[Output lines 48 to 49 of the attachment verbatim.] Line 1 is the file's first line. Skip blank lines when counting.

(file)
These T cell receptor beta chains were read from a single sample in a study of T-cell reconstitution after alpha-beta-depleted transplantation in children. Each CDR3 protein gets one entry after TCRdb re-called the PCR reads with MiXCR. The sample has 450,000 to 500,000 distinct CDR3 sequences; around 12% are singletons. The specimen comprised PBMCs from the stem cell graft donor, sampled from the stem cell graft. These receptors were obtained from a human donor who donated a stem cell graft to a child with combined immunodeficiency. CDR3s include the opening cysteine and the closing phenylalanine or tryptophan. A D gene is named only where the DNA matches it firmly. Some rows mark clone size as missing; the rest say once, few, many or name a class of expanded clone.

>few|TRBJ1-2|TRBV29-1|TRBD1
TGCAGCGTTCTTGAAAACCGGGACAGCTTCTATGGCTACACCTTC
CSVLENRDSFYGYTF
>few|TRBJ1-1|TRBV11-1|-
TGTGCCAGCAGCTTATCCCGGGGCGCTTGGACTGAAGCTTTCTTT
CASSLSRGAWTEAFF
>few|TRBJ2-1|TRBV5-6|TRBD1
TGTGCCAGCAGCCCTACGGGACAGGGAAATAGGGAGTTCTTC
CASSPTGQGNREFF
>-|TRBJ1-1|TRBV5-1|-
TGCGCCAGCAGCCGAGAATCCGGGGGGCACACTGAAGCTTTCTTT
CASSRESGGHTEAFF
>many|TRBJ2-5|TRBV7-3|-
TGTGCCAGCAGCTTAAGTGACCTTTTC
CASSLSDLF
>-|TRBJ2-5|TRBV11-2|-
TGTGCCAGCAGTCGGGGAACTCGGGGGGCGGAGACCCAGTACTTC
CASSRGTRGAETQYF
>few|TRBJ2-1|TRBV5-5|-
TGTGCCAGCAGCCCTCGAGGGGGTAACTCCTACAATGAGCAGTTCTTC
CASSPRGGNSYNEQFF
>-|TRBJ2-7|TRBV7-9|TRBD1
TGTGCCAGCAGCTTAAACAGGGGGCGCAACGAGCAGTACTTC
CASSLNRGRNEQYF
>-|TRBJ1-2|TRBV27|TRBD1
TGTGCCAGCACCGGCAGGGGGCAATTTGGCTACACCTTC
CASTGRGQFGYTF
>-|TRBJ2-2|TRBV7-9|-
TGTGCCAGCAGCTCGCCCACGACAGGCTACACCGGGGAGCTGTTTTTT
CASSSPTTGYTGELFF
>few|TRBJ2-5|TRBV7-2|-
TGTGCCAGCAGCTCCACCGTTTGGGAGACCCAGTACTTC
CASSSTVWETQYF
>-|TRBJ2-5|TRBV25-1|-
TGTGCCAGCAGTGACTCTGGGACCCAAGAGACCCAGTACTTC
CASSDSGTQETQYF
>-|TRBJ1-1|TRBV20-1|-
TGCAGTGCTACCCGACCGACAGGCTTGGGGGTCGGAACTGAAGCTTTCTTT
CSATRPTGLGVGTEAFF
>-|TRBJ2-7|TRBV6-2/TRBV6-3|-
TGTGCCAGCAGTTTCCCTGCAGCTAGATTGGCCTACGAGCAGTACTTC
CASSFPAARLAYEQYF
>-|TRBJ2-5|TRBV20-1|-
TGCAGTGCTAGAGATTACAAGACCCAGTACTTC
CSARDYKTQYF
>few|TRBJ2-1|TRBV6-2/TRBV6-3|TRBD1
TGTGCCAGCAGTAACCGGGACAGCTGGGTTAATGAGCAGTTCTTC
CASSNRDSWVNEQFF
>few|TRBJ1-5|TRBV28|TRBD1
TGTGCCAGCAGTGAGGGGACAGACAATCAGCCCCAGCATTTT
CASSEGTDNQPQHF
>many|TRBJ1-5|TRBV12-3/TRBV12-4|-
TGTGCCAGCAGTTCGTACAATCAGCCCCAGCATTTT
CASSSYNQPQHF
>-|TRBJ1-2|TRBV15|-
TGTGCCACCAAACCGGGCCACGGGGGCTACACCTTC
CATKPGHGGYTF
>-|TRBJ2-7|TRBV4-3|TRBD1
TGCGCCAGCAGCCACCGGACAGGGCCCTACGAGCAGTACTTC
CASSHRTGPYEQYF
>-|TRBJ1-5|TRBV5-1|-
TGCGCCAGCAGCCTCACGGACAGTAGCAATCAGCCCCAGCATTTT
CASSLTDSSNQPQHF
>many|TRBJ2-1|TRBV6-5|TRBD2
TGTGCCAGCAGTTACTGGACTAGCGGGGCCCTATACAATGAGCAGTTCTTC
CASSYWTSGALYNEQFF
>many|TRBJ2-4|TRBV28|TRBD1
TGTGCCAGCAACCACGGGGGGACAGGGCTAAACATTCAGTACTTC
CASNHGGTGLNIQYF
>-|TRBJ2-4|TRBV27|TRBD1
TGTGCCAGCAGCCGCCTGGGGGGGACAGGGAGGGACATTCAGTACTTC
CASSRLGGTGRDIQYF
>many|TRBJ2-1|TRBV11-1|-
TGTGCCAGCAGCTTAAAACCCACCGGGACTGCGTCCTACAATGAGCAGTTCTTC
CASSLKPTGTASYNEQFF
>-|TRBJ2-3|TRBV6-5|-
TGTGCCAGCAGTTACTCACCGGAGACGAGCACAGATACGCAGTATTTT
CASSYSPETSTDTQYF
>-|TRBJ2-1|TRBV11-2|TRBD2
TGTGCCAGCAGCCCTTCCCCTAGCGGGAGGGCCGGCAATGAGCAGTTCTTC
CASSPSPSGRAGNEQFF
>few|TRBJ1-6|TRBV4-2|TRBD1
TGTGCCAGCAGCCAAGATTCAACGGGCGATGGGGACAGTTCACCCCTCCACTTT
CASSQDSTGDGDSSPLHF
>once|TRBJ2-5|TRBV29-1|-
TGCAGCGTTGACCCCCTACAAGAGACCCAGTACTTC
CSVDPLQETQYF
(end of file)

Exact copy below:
TGTGCCAGCAGTAACCGGGACAGCTGGGTTAATGAGCAGTTCTTC
CASSNRDSWVNEQFF